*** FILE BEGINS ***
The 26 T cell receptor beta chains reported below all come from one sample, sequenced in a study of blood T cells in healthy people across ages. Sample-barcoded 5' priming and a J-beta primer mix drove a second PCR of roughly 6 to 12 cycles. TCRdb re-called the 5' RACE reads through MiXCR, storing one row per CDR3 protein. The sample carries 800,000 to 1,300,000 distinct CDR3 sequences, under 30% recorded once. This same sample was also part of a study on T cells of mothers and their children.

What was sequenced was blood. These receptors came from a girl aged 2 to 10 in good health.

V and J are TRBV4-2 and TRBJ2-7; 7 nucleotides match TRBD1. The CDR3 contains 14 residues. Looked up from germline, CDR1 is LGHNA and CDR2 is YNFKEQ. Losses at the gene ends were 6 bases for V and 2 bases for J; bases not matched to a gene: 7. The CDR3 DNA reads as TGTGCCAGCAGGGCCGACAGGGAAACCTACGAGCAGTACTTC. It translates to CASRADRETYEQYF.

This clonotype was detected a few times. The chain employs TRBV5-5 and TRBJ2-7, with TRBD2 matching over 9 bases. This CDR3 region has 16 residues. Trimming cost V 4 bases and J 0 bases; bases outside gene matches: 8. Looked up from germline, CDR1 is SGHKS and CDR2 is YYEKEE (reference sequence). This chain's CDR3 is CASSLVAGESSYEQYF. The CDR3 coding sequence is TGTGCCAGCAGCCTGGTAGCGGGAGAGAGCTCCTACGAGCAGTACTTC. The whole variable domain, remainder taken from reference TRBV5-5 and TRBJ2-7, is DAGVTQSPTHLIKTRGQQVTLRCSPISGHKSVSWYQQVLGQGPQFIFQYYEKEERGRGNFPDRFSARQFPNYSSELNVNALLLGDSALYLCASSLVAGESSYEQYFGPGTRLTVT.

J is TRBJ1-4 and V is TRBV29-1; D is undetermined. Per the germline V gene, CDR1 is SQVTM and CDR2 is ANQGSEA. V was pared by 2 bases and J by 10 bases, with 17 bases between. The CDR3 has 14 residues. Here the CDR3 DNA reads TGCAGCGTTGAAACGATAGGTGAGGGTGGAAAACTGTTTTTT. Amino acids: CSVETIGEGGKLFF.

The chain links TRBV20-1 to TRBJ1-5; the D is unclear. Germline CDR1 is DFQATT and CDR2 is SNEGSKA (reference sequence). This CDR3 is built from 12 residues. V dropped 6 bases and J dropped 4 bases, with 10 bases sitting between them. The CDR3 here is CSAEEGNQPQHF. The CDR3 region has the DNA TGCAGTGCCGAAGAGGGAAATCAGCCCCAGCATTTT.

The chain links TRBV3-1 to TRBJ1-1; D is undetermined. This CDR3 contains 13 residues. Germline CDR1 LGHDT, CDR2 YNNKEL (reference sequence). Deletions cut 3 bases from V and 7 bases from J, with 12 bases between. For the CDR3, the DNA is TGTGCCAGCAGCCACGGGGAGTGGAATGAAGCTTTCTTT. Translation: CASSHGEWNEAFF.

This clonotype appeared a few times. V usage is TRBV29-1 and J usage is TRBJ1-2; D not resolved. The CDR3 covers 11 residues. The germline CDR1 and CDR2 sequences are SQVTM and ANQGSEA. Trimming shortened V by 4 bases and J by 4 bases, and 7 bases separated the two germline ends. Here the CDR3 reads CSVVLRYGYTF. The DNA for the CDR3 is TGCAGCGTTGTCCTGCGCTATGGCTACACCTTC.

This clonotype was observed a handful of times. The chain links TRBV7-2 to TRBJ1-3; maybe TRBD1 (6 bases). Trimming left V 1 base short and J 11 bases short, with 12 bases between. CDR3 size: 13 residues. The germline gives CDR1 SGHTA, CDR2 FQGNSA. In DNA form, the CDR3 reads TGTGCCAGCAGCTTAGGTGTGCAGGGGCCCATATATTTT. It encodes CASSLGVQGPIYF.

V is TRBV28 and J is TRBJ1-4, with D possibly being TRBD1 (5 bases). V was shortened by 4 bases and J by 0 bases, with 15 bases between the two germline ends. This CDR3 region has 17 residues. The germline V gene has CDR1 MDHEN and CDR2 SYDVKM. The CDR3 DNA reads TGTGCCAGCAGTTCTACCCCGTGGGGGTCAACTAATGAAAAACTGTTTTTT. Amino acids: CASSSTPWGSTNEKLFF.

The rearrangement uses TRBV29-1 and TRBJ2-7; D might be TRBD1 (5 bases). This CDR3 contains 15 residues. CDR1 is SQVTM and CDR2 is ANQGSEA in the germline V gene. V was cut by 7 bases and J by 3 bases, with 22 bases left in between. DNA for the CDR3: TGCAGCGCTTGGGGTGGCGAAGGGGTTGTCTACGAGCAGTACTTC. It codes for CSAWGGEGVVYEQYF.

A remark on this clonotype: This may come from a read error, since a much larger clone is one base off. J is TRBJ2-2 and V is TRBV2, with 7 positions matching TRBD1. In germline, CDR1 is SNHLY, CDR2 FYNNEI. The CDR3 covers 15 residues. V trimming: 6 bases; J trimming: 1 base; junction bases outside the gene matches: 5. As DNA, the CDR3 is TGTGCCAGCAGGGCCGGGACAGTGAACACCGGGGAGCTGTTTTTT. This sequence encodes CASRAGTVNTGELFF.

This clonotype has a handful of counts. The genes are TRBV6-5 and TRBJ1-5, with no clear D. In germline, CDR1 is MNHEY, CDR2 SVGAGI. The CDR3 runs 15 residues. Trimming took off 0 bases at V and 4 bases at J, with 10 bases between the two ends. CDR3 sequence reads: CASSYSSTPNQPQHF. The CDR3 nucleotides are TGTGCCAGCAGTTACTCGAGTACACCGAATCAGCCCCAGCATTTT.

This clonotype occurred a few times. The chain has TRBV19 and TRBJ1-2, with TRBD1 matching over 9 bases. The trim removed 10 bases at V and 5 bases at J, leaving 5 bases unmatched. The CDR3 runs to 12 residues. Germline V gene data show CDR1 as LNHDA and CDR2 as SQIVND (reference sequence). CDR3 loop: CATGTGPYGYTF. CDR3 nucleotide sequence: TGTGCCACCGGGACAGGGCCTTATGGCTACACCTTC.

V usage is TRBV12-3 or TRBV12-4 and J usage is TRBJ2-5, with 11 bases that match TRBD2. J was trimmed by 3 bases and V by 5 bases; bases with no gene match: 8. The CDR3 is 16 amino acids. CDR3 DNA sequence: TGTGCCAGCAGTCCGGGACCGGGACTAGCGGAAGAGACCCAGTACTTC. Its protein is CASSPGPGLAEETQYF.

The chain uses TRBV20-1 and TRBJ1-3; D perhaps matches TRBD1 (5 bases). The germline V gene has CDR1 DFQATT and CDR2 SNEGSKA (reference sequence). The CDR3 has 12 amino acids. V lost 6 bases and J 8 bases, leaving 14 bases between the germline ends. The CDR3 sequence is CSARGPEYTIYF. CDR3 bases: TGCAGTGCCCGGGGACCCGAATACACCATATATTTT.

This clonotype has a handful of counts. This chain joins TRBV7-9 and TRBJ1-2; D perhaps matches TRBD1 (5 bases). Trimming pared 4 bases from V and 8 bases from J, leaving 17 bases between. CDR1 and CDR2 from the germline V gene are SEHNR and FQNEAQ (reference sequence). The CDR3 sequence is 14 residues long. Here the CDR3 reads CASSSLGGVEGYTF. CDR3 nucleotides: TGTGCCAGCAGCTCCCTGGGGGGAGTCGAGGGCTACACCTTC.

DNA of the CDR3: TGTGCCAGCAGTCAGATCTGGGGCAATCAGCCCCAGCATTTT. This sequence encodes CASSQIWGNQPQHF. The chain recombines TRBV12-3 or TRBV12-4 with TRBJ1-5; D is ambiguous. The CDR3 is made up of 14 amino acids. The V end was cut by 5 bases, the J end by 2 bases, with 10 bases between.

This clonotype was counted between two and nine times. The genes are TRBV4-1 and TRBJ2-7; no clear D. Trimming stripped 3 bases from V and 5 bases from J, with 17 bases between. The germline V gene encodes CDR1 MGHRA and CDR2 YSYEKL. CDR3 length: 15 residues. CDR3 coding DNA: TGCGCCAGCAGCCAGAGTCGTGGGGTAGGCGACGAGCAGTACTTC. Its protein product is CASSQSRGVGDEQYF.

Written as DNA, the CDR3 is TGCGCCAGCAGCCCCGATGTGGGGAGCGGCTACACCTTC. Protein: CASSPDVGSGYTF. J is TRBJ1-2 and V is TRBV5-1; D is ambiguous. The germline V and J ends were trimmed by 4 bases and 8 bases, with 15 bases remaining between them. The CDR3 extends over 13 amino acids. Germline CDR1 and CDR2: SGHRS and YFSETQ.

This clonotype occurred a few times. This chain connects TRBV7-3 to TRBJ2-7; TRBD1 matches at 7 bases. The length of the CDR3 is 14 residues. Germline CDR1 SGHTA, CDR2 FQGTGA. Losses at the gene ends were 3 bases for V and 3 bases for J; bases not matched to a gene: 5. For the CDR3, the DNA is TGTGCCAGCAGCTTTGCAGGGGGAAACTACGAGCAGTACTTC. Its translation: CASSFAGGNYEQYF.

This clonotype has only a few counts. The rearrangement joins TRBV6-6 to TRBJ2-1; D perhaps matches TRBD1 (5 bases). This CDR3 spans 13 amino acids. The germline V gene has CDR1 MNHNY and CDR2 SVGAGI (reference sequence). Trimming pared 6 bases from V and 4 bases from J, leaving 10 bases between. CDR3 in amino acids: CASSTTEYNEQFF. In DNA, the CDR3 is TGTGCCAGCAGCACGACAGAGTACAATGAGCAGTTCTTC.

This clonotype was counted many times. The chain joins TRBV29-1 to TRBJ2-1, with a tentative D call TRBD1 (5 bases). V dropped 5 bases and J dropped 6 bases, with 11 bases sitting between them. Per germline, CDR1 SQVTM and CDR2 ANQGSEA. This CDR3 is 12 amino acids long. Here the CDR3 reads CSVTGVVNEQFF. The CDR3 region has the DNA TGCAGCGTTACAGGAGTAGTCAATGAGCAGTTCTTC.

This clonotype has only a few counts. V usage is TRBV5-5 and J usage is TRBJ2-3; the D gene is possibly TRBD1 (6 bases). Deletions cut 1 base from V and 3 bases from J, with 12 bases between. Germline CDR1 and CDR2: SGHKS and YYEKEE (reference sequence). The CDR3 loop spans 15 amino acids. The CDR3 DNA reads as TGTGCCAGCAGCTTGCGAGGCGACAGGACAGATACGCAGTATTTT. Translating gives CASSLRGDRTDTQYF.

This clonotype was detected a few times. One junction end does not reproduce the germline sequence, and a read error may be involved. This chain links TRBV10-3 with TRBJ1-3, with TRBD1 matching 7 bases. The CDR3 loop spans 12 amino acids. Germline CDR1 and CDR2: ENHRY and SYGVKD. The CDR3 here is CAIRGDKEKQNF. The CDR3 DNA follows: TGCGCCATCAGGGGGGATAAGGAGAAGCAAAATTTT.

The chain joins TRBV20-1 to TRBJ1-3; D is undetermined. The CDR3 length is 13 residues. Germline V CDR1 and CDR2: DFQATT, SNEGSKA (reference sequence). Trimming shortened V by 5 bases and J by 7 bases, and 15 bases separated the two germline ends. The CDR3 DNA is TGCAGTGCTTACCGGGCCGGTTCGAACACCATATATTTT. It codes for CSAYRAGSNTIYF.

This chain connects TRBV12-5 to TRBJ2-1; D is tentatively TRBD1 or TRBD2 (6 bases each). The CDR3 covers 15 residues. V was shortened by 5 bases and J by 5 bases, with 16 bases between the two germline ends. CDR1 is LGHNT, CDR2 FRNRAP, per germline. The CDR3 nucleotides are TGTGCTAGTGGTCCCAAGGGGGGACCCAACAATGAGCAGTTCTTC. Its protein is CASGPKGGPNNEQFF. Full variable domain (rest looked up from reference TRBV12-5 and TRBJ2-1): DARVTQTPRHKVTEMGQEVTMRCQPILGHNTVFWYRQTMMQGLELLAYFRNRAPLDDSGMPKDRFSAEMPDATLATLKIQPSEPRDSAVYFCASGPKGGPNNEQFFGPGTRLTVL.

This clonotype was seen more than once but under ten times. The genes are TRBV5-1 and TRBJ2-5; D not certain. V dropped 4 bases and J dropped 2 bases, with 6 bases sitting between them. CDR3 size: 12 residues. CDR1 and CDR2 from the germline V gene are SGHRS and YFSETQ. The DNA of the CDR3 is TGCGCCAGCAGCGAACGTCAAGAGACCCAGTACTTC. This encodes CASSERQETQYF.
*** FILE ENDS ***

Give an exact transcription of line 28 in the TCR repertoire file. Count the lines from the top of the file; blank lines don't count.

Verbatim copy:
This clonotype was seen more than once but under ten times. The genes are TRBV5-1 and TRBJ2-5; D not certain. V dropped 4 bases and J dropped 2 bases, with 6 bases sitting between them. CDR3 size: 12 residues. CDR1 and CDR2 from the germline V gene are SGHRS and YFSETQ. The DNA of the CDR3 is TGCGCCAGCAGCGAACGTCAAGAGACCCAGTACTTC. This encodes CASSERQETQYF.